What is the correct conception of socialist society? Do classes and class struggle exist throughout the stage of socialism? Should the dictatorship of the proletariat be maintained and the socialist revolution be carried through to the end? Or should the dictatorship of the proletariat be abolished so as to pave the way for capitalist restoration? These questions must be answered correctly according to the basic theory of Marxism-Lenin- ism and the historical experience of the dictatorship of the proletariat.
The replacement of capitalist society by socialist society is a great leap in the historical development of human society. Socialist society covers the important historical period of transition from class to classless society. It is by going through socialist society that mankind will enter communist society.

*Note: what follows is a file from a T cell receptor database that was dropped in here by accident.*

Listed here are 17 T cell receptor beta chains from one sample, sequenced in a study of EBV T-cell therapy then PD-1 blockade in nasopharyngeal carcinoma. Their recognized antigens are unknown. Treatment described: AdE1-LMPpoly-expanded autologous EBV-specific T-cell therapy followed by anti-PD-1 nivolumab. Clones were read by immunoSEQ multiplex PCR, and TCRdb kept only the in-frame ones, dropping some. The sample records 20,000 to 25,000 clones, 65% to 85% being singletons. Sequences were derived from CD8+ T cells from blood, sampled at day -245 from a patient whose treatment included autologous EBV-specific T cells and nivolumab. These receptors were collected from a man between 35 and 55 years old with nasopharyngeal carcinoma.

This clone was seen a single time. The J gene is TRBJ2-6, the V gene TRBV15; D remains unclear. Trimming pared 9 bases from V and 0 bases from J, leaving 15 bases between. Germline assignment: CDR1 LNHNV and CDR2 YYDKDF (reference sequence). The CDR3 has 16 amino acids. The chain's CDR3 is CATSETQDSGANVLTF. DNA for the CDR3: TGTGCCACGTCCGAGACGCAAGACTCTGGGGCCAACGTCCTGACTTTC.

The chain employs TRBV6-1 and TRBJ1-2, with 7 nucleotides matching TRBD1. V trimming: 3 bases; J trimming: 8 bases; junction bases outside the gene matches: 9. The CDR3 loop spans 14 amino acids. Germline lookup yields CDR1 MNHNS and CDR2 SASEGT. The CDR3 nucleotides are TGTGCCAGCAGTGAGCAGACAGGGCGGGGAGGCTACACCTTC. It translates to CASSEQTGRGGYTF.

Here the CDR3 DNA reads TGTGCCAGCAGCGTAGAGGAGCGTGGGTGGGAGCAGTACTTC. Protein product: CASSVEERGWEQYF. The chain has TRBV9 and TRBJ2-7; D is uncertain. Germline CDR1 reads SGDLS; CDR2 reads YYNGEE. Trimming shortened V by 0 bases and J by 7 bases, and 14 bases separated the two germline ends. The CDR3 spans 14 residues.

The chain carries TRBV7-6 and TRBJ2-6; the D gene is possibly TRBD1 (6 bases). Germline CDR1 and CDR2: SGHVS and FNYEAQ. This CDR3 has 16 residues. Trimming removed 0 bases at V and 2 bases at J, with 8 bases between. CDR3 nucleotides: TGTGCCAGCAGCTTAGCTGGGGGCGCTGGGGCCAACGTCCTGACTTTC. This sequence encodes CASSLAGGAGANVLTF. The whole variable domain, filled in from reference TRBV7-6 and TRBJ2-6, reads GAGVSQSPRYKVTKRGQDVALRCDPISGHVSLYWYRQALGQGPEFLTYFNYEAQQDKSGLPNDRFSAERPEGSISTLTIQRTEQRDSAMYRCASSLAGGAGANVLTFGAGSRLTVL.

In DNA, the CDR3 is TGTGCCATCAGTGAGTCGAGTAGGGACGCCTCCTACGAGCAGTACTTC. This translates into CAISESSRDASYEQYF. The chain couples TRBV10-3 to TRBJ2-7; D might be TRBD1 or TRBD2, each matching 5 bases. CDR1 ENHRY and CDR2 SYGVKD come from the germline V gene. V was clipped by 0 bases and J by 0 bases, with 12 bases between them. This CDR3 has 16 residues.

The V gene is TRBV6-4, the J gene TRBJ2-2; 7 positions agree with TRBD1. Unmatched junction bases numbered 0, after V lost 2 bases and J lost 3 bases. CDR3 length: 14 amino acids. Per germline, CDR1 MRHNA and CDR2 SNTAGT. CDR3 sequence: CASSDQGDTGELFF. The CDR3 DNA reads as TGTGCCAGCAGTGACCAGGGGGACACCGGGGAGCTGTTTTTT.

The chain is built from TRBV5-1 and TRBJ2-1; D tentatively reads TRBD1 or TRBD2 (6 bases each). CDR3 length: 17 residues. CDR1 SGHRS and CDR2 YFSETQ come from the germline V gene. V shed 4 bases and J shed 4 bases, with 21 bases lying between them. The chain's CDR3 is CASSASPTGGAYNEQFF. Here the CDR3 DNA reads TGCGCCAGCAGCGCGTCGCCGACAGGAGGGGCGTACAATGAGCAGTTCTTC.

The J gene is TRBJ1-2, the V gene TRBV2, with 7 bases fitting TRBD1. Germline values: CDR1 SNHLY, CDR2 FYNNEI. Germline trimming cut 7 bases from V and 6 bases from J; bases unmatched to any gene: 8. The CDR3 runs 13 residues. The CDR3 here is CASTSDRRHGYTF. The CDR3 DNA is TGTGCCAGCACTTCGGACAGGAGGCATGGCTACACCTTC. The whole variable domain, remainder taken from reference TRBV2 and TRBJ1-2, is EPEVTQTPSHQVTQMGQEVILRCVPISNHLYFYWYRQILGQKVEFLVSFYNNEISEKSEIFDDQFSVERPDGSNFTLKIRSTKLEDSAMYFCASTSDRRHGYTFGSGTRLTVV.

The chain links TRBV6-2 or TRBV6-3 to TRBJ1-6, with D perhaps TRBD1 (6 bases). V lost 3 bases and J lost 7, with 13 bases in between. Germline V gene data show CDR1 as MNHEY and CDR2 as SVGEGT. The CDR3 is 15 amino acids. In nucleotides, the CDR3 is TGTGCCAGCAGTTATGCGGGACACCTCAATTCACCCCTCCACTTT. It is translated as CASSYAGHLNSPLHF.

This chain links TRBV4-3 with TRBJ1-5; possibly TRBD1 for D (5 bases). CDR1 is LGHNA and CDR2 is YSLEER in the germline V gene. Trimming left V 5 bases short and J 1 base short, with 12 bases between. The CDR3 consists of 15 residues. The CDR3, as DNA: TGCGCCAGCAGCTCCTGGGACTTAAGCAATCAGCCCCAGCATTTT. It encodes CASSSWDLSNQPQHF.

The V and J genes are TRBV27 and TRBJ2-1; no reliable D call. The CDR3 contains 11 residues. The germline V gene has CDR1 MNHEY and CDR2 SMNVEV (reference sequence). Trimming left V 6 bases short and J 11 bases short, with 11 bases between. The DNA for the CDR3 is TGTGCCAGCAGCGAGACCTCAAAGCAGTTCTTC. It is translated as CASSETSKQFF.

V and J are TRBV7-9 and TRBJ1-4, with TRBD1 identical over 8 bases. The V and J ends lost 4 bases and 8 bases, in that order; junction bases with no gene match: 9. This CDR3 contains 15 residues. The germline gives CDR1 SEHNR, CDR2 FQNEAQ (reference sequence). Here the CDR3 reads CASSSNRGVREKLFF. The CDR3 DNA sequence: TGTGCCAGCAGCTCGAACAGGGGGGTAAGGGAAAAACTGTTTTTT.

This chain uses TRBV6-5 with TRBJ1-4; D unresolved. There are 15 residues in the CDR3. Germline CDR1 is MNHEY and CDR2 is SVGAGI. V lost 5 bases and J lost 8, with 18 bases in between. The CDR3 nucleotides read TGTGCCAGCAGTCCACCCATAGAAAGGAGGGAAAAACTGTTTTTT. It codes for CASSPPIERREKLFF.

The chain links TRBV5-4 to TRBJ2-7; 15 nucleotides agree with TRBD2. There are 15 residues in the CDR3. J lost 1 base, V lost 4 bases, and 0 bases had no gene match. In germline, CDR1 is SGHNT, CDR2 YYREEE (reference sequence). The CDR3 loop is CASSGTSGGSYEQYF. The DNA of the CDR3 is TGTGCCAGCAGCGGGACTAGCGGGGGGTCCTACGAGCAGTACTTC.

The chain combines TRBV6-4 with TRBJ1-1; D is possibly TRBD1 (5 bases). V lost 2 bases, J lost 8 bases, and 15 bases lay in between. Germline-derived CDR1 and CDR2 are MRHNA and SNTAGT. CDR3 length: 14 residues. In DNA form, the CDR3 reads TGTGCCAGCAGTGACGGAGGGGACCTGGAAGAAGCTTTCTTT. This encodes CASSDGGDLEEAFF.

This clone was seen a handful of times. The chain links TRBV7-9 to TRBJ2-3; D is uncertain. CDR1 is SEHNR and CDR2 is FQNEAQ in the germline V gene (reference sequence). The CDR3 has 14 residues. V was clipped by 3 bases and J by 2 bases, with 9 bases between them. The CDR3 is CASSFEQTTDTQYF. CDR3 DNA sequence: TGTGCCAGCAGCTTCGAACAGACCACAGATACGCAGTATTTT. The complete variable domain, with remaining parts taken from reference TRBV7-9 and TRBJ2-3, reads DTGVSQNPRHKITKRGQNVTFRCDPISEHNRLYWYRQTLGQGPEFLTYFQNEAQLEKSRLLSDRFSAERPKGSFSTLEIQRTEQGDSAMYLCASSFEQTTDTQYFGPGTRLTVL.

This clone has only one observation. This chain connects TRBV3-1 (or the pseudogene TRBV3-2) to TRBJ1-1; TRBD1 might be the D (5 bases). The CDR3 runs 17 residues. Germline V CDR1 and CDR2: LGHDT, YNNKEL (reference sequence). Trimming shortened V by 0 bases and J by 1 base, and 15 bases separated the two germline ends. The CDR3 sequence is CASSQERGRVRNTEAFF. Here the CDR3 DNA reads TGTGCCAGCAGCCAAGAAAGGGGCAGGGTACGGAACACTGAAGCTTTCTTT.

The socialist system is incomparably superior to the capitalist system. In socialist society, the dictatorship of the proletariat replaces bourgeois dictatorship and the public ownership of the means of production replaces private ownership. The proletariat, from being an oppressed and exploited class, turns into a ruling class and a fundamental change takes place in the social position of the working people. Exercising dictatorship over a few exploiters only, the state of the dictatorship of the proletariat practices the broadest democracy among the masses of the working people, a democracy that is impossible in capitalist society. The nationalisation of industry and collectivization of agriculture open wide vistas for the vigorous development of the social productive forces, ensuring a rate of growth incomparably greater than that in any older society.